|The characters of Pebbles and Bamm-Bamm.|
With The Flintstones doing well in syndicated reruns—particularly on Saturdays—CBS executive Fred Silverman approached Hanna-Barbera in 1970 about doing a revival. However, he wanted to make it a teen-oriented and musical series to try and duplicate the successes of Filmation’s Archie series and their own Josie and the Pussycats. Joe Ruby and Ken Spears were assigned the task of making the modern Stone Age family even more modern. They radically aged the children of their principle characters to teenagers, and gave them a gang of friends that could play together as a band whenever the story required it. The result was The Pebbles and Bamm-Bamm Show.
|Pebbles, Bamm-Bamm and their gang cruising around Bedrock.|
The Pebbles and Bamm-Bamm Show debuted on CBS on September 11, 1971. It focused on the wacky misadventures of teenaged Pebbles Flintstone (Sally Struthers), her neighbor and boyfriend Bamm-Bamm Rubble (Jay North), and their friends: Moonrock Crater (Lenny Weinrib), a genius inventor; Penny Pillar (Mitzi McCall), an overweight girl obsessed with being thin; and Wiggy Rockstone (Gay Hartwig), a girl who lived by the daily horoscopes. Often, they would find themselves in sticky situations made even stickier by Pebbles’ schemes to get them out of trouble, which often backfired (a callback to the schemes of her father in the original series). Other times, they were at odds with Pebbles’ rival, snobbish Cindy Curbstone (Hartwig), and a biker gang called The Bronto Bunch. The elder Flintstones and Rubbles made the occasional appearances on the show, but they were no longer the focus. Another thing of note is that while Bamm-Bamm did seem to pull off the occasional impossible feat here and there, the super strength he was originally depicted with as a baby was significantly played down.
|Groovin' to the beat.|
As The Flintstones focused on the juxtaposition of the modern world set amongst a Stone Age backdrop, so too did Pebbles and Bamm-Bamm. Along with everything viewers had come to expect of the franchise, the show was heavily influenced by its time period. Lingo, teen idols, drag racing and various activities the kids did for fun were taken from the trends of the 1970s. The series was written by Neal Barbera, Walter Black, Larz Bourne, Tom Dagenais, Bob Ogle, Larry Rhine and Dick Robbins, with story direction by Brad Case, Carl Fallberg, Cullen Houghtaling, Alex Lovy, Lew Marshall, Paul Sommer and Irv Spector. The music was composed by Hoyt Curtin and Ted Nichols. It was one of the first Hanna-Barbera productions to utilize their new limited laugh track.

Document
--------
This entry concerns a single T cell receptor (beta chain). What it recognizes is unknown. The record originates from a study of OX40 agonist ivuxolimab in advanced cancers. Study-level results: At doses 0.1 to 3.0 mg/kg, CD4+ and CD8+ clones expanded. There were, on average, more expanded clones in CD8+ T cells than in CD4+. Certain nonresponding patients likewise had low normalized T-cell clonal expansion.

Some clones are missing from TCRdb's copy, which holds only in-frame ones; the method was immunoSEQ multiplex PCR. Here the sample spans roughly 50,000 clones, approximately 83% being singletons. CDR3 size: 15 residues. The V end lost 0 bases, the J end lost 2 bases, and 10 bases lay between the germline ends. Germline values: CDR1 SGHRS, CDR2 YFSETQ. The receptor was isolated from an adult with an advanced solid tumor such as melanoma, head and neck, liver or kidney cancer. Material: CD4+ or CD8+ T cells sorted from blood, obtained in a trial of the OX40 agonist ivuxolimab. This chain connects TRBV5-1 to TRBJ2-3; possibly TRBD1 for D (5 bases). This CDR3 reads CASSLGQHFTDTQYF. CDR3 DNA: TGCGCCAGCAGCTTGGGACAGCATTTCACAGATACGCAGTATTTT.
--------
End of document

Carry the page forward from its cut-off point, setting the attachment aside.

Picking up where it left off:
Proving successful, CBS decided to expand their Flintstones franchise with the creation of The Flintstone Comedy Hour. Along with new adventures featuring the elder characters, the Pebbles and Bamm-Bamm characters were given new shorts and a band called “The Bedrock Rockers” that performed during the show in between segments. Reruns of Pebbles and Bamm-Bamm aired as the second half-hour of the Comedy Hour. As Struthers had become committed to her role on the sitcom All in the Family before the original first episode ever even aired, Mickey Stevens replaced her for all the new material produced for the Comedy Hour. When the show was renamed The Flintstone Comedy Show, The Pebbles and Bamm-Bamm reruns were dropped from its format and later aired as part of the weekday syndicated Fred Flintstone and Friends. It would make the rounds later on cable channel Boomerang.
Charlton Comics published 36 issues of a tie-in comic series from 1972-76. A three-issue revival series and a one-shot were published in 1993 by Harvey Comics. Several styles of lunchboxes were released by Aladdin Industries featuring the show’s characters. In 2008, Warner Home Video released the complete series to DVD as part of their Hanna-Barbera Classics Collection. It was re-released in 2017 as part of the Hanna-Barbera Diamond Collection.
Originally published in 2014. Updated in 2020.